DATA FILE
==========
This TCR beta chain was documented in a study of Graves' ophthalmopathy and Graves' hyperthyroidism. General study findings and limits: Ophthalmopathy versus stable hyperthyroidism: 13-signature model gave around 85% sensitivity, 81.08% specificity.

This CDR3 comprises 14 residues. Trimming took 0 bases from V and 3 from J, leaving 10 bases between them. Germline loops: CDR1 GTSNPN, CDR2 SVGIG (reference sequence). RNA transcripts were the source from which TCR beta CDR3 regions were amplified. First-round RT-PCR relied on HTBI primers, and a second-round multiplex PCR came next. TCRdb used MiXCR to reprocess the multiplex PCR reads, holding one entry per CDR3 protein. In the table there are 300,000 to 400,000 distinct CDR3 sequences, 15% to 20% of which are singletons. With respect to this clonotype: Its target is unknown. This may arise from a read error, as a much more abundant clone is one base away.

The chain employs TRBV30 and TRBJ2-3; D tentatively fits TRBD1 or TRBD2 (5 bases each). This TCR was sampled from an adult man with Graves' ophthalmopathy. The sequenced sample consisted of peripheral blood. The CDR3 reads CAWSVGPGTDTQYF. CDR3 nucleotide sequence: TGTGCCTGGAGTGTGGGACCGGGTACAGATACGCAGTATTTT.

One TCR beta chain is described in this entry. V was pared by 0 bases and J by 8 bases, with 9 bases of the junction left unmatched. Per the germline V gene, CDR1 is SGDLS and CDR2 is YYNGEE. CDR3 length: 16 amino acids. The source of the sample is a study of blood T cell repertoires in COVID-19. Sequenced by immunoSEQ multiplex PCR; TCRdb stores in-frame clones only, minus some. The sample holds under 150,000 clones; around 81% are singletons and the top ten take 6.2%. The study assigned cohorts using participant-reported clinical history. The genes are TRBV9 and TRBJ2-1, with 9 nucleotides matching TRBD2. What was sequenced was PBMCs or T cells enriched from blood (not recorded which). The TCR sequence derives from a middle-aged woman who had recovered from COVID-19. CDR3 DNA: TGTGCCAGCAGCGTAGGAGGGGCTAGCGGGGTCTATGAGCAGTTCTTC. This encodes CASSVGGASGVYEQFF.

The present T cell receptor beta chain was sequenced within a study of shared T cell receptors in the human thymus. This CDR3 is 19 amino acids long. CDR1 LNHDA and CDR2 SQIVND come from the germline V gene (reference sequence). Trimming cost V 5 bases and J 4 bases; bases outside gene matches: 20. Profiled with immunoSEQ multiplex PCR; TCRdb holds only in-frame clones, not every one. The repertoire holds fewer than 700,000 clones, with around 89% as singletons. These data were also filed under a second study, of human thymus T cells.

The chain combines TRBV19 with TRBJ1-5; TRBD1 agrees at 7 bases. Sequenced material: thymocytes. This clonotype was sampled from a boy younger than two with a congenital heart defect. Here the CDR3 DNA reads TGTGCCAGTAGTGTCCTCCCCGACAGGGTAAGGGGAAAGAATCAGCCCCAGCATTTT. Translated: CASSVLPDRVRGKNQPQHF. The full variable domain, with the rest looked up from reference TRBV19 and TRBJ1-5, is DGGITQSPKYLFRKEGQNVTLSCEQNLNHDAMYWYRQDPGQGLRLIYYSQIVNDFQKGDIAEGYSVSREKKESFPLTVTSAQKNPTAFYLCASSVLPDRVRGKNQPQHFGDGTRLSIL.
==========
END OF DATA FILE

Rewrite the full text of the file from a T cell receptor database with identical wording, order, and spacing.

This TCR beta chain was documented in a study of Graves' ophthalmopathy and Graves' hyperthyroidism. General study findings and limits: Ophthalmopathy versus stable hyperthyroidism: 13-signature model gave around 85% sensitivity, 81.08% specificity.

This CDR3 comprises 14 residues. Trimming took 0 bases from V and 3 from J, leaving 10 bases between them. Germline loops: CDR1 GTSNPN, CDR2 SVGIG (reference sequence). RNA transcripts were the source from which TCR beta CDR3 regions were amplified. First-round RT-PCR relied on HTBI primers, and a second-round multiplex PCR came next. TCRdb used MiXCR to reprocess the multiplex PCR reads, holding one entry per CDR3 protein. In the table there are 300,000 to 400,000 distinct CDR3 sequences, 15% to 20% of which are singletons. With respect to this clonotype: Its target is unknown. This may arise from a read error, as a much more abundant clone is one base away.

The chain employs TRBV30 and TRBJ2-3; D tentatively fits TRBD1 or TRBD2 (5 bases each). This TCR was sampled from an adult man with Graves' ophthalmopathy. The sequenced sample consisted of peripheral blood. The CDR3 reads CAWSVGPGTDTQYF. CDR3 nucleotide sequence: TGTGCCTGGAGTGTGGGACCGGGTACAGATACGCAGTATTTT.

One TCR beta chain is described in this entry. V was pared by 0 bases and J by 8 bases, with 9 bases of the junction left unmatched. Per the germline V gene, CDR1 is SGDLS and CDR2 is YYNGEE. CDR3 length: 16 amino acids. The source of the sample is a study of blood T cell repertoires in COVID-19. Sequenced by immunoSEQ multiplex PCR; TCRdb stores in-frame clones only, minus some. The sample holds under 150,000 clones; around 81% are singletons and the top ten take 6.2%. The study assigned cohorts using participant-reported clinical history. The genes are TRBV9 and TRBJ2-1, with 9 nucleotides matching TRBD2. What was sequenced was PBMCs or T cells enriched from blood (not recorded which). The TCR sequence derives from a middle-aged woman who had recovered from COVID-19. CDR3 DNA: TGTGCCAGCAGCGTAGGAGGGGCTAGCGGGGTCTATGAGCAGTTCTTC. This encodes CASSVGGASGVYEQFF.

The present T cell receptor beta chain was sequenced within a study of shared T cell receptors in the human thymus. This CDR3 is 19 amino acids long. CDR1 LNHDA and CDR2 SQIVND come from the germline V gene (reference sequence). Trimming cost V 5 bases and J 4 bases; bases outside gene matches: 20. Profiled with immunoSEQ multiplex PCR; TCRdb holds only in-frame clones, not every one. The repertoire holds fewer than 700,000 clones, with around 89% as singletons. These data were also filed under a second study, of human thymus T cells.

The chain combines TRBV19 with TRBJ1-5; TRBD1 agrees at 7 bases. Sequenced material: thymocytes. This clonotype was sampled from a boy younger than two with a congenital heart defect. Here the CDR3 DNA reads TGTGCCAGTAGTGTCCTCCCCGACAGGGTAAGGGGAAAGAATCAGCCCCAGCATTTT. Translated: CASSVLPDRVRGKNQPQHF. The full variable domain, with the rest looked up from reference TRBV19 and TRBJ1-5, is DGGITQSPKYLFRKEGQNVTLSCEQNLNHDAMYWYRQDPGQGLRLIYYSQIVNDFQKGDIAEGYSVSREKKESFPLTVTSAQKNPTAFYLCASSVLPDRVRGKNQPQHFGDGTRLSIL.